The United States Federal Reserve (Fed) might soon release its plans to initiate a review of the risks and benefits of issuing a central bank digital currency (CBDC). While the Fed has shown patience in its handling of the digital dollar development, many enthusiasts have waited with bated breath for the process to speed up.
According to a report by Wall Street Journal (WSJ), the review might be launched as early as this week. It would examine how the digital currency will affect the country’s economy. This comes amidst many countries around the world revealing new developments around CBDCs recently.
The WSJ report further stated that the review can’t ensure implementation, as Fed officials remain disputed on the merits of the technology. While easier cross-border payments and inclusion of un-banked persons are touted as merits of a CBDC, another important aspect that requires consideration is how it affects America’s geo-political position.
Last week, Fed. Gov. Lael Brainard, who has long been a CBDC enthusiast, had mentioned this in remarks before the National Association for Business Economics,
“It’s just very hard for me to imagine that the U.S., given the status of the dollar as a dominant currency in international payments, wouldn’t come to the table in that circumstance with a similar kind of an offering.”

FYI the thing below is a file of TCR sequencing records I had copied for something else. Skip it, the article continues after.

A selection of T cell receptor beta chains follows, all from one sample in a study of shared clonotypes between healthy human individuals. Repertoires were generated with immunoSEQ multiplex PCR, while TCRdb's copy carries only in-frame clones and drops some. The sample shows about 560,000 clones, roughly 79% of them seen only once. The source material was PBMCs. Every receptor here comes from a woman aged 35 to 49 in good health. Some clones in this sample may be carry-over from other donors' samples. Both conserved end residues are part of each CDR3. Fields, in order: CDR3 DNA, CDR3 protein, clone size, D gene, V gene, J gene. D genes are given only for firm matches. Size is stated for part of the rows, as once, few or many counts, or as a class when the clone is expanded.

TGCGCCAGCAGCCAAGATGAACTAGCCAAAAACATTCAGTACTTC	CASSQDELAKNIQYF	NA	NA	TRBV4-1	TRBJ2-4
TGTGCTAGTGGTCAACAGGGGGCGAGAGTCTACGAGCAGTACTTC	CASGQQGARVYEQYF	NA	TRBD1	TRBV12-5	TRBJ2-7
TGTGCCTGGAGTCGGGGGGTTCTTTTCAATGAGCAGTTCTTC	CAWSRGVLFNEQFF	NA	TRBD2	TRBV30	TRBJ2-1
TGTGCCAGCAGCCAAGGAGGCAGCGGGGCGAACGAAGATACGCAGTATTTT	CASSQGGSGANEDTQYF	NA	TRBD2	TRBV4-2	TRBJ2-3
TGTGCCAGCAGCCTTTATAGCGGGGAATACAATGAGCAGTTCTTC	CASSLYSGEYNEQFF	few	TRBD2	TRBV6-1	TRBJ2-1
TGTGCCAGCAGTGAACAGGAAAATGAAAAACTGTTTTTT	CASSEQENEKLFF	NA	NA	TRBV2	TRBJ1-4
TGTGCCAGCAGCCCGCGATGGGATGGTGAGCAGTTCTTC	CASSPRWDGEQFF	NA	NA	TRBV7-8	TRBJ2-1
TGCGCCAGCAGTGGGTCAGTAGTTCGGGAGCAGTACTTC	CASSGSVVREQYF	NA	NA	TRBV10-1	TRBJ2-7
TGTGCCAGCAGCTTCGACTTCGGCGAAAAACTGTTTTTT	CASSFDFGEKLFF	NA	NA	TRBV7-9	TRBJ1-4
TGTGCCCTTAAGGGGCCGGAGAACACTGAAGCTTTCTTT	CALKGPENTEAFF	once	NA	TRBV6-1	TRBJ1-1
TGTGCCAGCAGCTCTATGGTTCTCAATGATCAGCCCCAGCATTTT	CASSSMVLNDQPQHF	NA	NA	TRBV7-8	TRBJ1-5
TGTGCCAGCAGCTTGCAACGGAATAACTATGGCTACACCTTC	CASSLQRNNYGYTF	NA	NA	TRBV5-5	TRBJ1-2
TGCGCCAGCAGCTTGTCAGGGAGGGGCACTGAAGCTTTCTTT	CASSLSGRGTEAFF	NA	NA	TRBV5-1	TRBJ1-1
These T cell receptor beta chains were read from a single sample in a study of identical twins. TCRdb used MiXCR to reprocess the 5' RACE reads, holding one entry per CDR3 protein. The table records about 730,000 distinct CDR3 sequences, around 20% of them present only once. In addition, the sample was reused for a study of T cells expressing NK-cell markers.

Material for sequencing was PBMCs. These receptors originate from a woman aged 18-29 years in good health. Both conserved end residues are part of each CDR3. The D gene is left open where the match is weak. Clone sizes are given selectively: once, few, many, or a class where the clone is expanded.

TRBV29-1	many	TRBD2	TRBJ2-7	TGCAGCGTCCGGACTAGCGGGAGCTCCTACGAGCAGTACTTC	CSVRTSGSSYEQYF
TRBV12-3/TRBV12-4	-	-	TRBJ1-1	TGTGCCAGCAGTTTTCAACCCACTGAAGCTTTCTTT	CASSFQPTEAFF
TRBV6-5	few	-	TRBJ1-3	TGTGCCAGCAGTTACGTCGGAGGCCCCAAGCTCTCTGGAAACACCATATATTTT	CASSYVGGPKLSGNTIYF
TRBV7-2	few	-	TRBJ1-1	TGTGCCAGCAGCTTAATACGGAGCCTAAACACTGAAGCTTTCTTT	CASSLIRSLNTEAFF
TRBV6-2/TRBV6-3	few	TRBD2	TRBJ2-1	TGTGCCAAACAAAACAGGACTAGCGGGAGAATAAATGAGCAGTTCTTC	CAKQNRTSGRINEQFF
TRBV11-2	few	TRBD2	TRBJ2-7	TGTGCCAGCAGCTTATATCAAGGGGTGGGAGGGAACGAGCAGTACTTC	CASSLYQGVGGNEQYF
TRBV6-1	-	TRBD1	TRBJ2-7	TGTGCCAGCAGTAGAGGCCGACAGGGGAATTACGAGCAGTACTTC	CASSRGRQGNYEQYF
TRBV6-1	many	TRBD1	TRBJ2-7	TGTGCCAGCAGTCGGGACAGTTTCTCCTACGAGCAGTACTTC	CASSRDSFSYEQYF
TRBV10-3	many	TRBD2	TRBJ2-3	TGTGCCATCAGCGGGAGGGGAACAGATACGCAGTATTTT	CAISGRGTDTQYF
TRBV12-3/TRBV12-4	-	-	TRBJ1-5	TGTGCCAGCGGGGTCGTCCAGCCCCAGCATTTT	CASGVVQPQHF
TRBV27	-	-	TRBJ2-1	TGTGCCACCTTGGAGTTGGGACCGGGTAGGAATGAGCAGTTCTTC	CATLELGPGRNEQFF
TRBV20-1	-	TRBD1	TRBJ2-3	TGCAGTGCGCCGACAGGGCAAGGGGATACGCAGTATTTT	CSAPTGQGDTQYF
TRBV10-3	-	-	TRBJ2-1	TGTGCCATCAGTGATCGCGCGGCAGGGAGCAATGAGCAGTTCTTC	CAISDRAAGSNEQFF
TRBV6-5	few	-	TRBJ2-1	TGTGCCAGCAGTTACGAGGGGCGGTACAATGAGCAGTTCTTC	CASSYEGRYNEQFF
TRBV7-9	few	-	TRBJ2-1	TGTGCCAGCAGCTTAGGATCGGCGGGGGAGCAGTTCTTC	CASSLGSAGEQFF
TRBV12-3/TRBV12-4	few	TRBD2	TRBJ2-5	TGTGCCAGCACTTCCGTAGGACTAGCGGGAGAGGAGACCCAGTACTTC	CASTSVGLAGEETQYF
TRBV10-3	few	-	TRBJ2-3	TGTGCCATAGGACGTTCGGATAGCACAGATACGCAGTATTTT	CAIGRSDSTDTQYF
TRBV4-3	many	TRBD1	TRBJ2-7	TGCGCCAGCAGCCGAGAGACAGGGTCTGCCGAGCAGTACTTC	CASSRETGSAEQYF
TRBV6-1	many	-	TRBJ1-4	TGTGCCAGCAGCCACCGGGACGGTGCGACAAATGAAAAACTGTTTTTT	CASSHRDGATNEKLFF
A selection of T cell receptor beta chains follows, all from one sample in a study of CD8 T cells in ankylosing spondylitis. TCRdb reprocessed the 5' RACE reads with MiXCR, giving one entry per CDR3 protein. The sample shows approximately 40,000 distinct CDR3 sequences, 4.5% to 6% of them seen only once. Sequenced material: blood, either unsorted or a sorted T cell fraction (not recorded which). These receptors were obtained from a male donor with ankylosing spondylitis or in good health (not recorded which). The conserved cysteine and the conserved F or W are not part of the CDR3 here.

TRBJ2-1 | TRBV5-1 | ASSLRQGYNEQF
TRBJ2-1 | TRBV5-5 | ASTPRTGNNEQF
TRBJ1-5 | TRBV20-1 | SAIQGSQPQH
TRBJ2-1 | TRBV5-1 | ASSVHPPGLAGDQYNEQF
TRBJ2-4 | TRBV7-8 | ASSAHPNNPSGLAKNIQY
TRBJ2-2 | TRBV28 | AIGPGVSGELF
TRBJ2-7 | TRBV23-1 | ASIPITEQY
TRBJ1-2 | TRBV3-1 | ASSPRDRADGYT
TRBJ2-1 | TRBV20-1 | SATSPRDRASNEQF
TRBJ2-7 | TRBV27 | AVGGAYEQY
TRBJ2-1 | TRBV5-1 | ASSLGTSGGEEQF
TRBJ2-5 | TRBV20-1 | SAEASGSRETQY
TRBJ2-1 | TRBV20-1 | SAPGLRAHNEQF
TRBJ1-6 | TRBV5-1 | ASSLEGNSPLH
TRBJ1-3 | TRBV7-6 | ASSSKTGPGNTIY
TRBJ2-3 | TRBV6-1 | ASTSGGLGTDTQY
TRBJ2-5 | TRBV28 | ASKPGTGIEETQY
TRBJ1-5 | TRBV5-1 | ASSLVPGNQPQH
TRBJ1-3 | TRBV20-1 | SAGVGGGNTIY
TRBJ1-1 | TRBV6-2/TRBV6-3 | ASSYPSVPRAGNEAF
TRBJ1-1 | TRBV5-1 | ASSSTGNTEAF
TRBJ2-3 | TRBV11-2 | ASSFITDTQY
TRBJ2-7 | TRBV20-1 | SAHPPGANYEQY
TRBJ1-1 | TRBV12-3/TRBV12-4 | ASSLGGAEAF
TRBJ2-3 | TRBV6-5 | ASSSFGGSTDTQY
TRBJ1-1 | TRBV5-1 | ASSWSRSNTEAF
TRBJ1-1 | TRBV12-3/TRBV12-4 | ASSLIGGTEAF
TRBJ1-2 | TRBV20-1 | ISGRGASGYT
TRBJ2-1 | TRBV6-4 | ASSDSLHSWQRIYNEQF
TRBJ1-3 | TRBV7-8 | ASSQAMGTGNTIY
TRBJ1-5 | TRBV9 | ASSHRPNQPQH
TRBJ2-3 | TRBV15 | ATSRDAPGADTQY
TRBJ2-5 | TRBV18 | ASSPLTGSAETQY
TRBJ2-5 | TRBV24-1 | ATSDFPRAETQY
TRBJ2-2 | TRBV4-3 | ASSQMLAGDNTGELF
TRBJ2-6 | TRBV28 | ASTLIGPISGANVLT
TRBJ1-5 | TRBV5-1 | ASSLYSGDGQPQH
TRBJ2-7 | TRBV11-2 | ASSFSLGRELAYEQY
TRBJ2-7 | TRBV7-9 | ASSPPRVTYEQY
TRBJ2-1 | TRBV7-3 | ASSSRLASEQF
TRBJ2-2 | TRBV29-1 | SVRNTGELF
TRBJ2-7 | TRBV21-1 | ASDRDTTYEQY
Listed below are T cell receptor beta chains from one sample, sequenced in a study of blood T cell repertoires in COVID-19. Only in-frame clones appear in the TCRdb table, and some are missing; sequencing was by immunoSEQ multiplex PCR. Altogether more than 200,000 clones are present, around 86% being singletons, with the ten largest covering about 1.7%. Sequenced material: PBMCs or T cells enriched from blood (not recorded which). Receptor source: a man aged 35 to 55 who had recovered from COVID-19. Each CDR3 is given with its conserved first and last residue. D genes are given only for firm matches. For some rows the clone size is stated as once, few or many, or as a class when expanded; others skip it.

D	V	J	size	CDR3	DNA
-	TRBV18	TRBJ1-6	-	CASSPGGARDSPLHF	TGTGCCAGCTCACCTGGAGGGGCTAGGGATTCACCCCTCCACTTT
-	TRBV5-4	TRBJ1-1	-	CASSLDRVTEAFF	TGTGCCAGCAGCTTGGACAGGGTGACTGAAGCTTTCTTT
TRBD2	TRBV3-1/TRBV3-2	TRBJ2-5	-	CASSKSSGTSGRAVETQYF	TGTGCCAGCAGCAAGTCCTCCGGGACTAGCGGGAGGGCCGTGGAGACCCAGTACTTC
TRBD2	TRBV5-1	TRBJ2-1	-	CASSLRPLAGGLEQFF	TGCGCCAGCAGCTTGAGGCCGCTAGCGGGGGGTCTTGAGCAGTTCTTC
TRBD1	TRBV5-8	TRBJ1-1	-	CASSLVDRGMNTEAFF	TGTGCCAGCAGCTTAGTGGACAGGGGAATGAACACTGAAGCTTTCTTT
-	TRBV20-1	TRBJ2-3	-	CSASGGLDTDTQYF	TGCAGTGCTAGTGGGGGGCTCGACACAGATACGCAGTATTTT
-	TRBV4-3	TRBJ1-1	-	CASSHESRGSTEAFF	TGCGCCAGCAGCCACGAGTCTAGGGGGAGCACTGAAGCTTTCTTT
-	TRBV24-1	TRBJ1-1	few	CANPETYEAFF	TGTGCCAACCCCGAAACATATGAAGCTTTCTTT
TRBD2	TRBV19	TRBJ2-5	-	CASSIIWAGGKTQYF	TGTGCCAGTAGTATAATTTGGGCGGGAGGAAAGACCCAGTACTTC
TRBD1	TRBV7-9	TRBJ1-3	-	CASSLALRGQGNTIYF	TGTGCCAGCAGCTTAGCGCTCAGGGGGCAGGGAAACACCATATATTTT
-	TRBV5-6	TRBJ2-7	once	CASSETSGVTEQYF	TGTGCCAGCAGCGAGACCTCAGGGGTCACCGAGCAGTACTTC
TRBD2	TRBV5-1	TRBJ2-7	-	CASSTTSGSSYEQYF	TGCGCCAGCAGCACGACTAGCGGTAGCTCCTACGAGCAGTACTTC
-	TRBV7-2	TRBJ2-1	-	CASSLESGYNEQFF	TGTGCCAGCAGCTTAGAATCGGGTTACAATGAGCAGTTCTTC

However, Fed Chair Jerome Powell remained more reserved in his approach, as he recently commented saying it’s “more important to do it right than do it fast,”. This was partly because of the dollar’s critical global role. He had also stated in a recent press conference that they would only consider issuing a CBDC if they believed there were “clear and tangible benefits that outweigh any costs and risks.”
Several banking institutions and individuals have raised their own concerns regarding the digital currency. The concerns include privacy, the popularity of cash, and the possible destabilization of the fiat economy and commercial banks.
The upcoming review will be launched by releasing a research paper, first announced in May 2021, which would analyze these policy issues and more, while also seeking comments from the public and lawmakers. The paper is however unlikely to include a firm policy recommendation.
Others following suit?
Following this, the Federal Reserve Bank of Boston, which is working with researchers at the Massachusetts Institute of Technology on a multi-year project on the technology that can be used for Digital Dollar, is expected to release a more technical paper next month.
This will include open-sourced code that could serve as a potential model for a CBDC and the capability of the system to handle a huge load of transactions. Earlier today, Hong Kong had released a similar technical whitepaper highlighting “architectures and design options” for a retail CBDC.